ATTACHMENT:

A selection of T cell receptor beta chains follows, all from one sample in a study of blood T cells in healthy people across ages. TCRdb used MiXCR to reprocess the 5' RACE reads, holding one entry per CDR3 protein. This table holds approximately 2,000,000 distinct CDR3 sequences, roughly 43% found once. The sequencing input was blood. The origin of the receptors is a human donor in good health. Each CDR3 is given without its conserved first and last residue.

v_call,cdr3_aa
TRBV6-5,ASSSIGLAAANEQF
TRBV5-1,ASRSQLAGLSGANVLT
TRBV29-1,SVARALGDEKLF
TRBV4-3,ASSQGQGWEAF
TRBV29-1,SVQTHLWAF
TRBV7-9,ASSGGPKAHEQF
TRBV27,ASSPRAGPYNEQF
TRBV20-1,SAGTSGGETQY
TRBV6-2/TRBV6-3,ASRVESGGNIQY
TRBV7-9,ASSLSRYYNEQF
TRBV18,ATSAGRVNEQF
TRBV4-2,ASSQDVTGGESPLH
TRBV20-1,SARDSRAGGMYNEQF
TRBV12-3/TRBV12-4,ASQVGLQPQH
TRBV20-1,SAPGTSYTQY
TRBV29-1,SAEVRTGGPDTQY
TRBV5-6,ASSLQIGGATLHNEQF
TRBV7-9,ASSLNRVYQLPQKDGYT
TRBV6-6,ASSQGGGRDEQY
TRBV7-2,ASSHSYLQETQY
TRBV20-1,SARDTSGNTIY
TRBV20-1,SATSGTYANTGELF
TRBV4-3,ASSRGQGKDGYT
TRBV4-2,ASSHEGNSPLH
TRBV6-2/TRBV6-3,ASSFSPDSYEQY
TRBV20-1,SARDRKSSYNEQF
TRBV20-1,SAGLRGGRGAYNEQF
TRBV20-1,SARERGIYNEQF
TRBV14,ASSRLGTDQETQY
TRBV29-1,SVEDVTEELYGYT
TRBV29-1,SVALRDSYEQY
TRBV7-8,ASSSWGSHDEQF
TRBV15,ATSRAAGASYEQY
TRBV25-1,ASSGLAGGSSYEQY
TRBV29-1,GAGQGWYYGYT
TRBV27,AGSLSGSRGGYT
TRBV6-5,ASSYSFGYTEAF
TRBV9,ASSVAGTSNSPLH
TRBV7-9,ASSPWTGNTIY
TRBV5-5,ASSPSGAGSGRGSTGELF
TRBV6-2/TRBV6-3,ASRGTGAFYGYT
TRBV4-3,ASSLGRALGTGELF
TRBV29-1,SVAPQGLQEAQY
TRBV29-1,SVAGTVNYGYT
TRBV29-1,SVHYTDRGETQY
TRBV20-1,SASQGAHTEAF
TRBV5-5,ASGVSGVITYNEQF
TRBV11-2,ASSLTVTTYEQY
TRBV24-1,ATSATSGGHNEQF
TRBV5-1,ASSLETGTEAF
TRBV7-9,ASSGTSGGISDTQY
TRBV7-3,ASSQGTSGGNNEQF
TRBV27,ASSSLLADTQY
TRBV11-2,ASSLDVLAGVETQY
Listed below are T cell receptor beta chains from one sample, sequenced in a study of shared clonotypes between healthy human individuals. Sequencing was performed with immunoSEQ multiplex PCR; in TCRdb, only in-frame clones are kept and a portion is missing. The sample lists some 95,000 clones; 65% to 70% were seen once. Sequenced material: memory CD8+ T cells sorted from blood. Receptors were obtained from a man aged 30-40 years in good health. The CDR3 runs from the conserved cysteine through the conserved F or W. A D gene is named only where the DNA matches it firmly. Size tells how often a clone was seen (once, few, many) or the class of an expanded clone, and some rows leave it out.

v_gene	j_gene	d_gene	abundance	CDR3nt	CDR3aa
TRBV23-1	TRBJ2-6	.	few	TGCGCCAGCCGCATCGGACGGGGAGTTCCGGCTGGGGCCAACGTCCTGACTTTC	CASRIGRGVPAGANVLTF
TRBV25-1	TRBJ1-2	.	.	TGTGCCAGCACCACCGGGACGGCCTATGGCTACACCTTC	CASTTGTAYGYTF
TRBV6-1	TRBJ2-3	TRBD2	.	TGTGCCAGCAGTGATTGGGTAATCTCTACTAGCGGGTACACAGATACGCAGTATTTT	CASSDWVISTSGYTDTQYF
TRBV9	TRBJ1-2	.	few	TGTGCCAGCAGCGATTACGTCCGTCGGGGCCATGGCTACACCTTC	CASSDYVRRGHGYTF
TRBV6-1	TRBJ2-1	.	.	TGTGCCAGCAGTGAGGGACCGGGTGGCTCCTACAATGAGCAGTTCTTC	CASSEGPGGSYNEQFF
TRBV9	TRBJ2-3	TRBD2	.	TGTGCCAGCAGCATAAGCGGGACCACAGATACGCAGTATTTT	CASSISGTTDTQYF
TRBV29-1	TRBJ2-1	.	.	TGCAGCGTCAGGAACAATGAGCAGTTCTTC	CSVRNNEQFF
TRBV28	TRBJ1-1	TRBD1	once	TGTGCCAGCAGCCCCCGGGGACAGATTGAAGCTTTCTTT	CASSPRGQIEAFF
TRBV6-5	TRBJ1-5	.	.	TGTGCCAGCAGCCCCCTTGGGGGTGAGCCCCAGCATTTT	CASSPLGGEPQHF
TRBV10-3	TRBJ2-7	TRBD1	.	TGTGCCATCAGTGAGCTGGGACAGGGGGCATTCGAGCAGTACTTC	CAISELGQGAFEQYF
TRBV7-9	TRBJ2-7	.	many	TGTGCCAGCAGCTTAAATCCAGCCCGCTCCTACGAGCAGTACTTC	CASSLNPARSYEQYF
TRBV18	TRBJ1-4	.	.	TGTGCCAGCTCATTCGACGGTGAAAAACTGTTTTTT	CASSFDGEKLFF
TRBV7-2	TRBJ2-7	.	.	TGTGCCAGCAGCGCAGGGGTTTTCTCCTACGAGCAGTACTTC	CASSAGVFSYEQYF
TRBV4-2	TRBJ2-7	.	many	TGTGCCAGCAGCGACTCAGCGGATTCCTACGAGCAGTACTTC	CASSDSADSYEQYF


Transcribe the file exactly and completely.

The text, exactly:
A selection of T cell receptor beta chains follows, all from one sample in a study of blood T cells in healthy people across ages. TCRdb used MiXCR to reprocess the 5' RACE reads, holding one entry per CDR3 protein. This table holds approximately 2,000,000 distinct CDR3 sequences, roughly 43% found once. The sequencing input was blood. The origin of the receptors is a human donor in good health. Each CDR3 is given without its conserved first and last residue.

v_call,cdr3_aa
TRBV6-5,ASSSIGLAAANEQF
TRBV5-1,ASRSQLAGLSGANVLT
TRBV29-1,SVARALGDEKLF
TRBV4-3,ASSQGQGWEAF
TRBV29-1,SVQTHLWAF
TRBV7-9,ASSGGPKAHEQF
TRBV27,ASSPRAGPYNEQF
TRBV20-1,SAGTSGGETQY
TRBV6-2/TRBV6-3,ASRVESGGNIQY
TRBV7-9,ASSLSRYYNEQF
TRBV18,ATSAGRVNEQF
TRBV4-2,ASSQDVTGGESPLH
TRBV20-1,SARDSRAGGMYNEQF
TRBV12-3/TRBV12-4,ASQVGLQPQH
TRBV20-1,SAPGTSYTQY
TRBV29-1,SAEVRTGGPDTQY
TRBV5-6,ASSLQIGGATLHNEQF
TRBV7-9,ASSLNRVYQLPQKDGYT
TRBV6-6,ASSQGGGRDEQY
TRBV7-2,ASSHSYLQETQY
TRBV20-1,SARDTSGNTIY
TRBV20-1,SATSGTYANTGELF
TRBV4-3,ASSRGQGKDGYT
TRBV4-2,ASSHEGNSPLH
TRBV6-2/TRBV6-3,ASSFSPDSYEQY
TRBV20-1,SARDRKSSYNEQF
TRBV20-1,SAGLRGGRGAYNEQF
TRBV20-1,SARERGIYNEQF
TRBV14,ASSRLGTDQETQY
TRBV29-1,SVEDVTEELYGYT
TRBV29-1,SVALRDSYEQY
TRBV7-8,ASSSWGSHDEQF
TRBV15,ATSRAAGASYEQY
TRBV25-1,ASSGLAGGSSYEQY
TRBV29-1,GAGQGWYYGYT
TRBV27,AGSLSGSRGGYT
TRBV6-5,ASSYSFGYTEAF
TRBV9,ASSVAGTSNSPLH
TRBV7-9,ASSPWTGNTIY
TRBV5-5,ASSPSGAGSGRGSTGELF
TRBV6-2/TRBV6-3,ASRGTGAFYGYT
TRBV4-3,ASSLGRALGTGELF
TRBV29-1,SVAPQGLQEAQY
TRBV29-1,SVAGTVNYGYT
TRBV29-1,SVHYTDRGETQY
TRBV20-1,SASQGAHTEAF
TRBV5-5,ASGVSGVITYNEQF
TRBV11-2,ASSLTVTTYEQY
TRBV24-1,ATSATSGGHNEQF
TRBV5-1,ASSLETGTEAF
TRBV7-9,ASSGTSGGISDTQY
TRBV7-3,ASSQGTSGGNNEQF
TRBV27,ASSSLLADTQY
TRBV11-2,ASSLDVLAGVETQY
Listed below are T cell receptor beta chains from one sample, sequenced in a study of shared clonotypes between healthy human individuals. Sequencing was performed with immunoSEQ multiplex PCR; in TCRdb, only in-frame clones are kept and a portion is missing. The sample lists some 95,000 clones; 65% to 70% were seen once. Sequenced material: memory CD8+ T cells sorted from blood. Receptors were obtained from a man aged 30-40 years in good health. The CDR3 runs from the conserved cysteine through the conserved F or W. A D gene is named only where the DNA matches it firmly. Size tells how often a clone was seen (once, few, many) or the class of an expanded clone, and some rows leave it out.

v_gene	j_gene	d_gene	abundance	CDR3nt	CDR3aa
TRBV23-1	TRBJ2-6	.	few	TGCGCCAGCCGCATCGGACGGGGAGTTCCGGCTGGGGCCAACGTCCTGACTTTC	CASRIGRGVPAGANVLTF
TRBV25-1	TRBJ1-2	.	.	TGTGCCAGCACCACCGGGACGGCCTATGGCTACACCTTC	CASTTGTAYGYTF
TRBV6-1	TRBJ2-3	TRBD2	.	TGTGCCAGCAGTGATTGGGTAATCTCTACTAGCGGGTACACAGATACGCAGTATTTT	CASSDWVISTSGYTDTQYF
TRBV9	TRBJ1-2	.	few	TGTGCCAGCAGCGATTACGTCCGTCGGGGCCATGGCTACACCTTC	CASSDYVRRGHGYTF
TRBV6-1	TRBJ2-1	.	.	TGTGCCAGCAGTGAGGGACCGGGTGGCTCCTACAATGAGCAGTTCTTC	CASSEGPGGSYNEQFF
TRBV9	TRBJ2-3	TRBD2	.	TGTGCCAGCAGCATAAGCGGGACCACAGATACGCAGTATTTT	CASSISGTTDTQYF
TRBV29-1	TRBJ2-1	.	.	TGCAGCGTCAGGAACAATGAGCAGTTCTTC	CSVRNNEQFF
TRBV28	TRBJ1-1	TRBD1	once	TGTGCCAGCAGCCCCCGGGGACAGATTGAAGCTTTCTTT	CASSPRGQIEAFF
TRBV6-5	TRBJ1-5	.	.	TGTGCCAGCAGCCCCCTTGGGGGTGAGCCCCAGCATTTT	CASSPLGGEPQHF
TRBV10-3	TRBJ2-7	TRBD1	.	TGTGCCATCAGTGAGCTGGGACAGGGGGCATTCGAGCAGTACTTC	CAISELGQGAFEQYF
TRBV7-9	TRBJ2-7	.	many	TGTGCCAGCAGCTTAAATCCAGCCCGCTCCTACGAGCAGTACTTC	CASSLNPARSYEQYF
TRBV18	TRBJ1-4	.	.	TGTGCCAGCTCATTCGACGGTGAAAAACTGTTTTTT	CASSFDGEKLFF
TRBV7-2	TRBJ2-7	.	.	TGTGCCAGCAGCGCAGGGGTTTTCTCCTACGAGCAGTACTTC	CASSAGVFSYEQYF
TRBV4-2	TRBJ2-7	.	many	TGTGCCAGCAGCGACTCAGCGGATTCCTACGAGCAGTACTTC	CASSDSADSYEQYF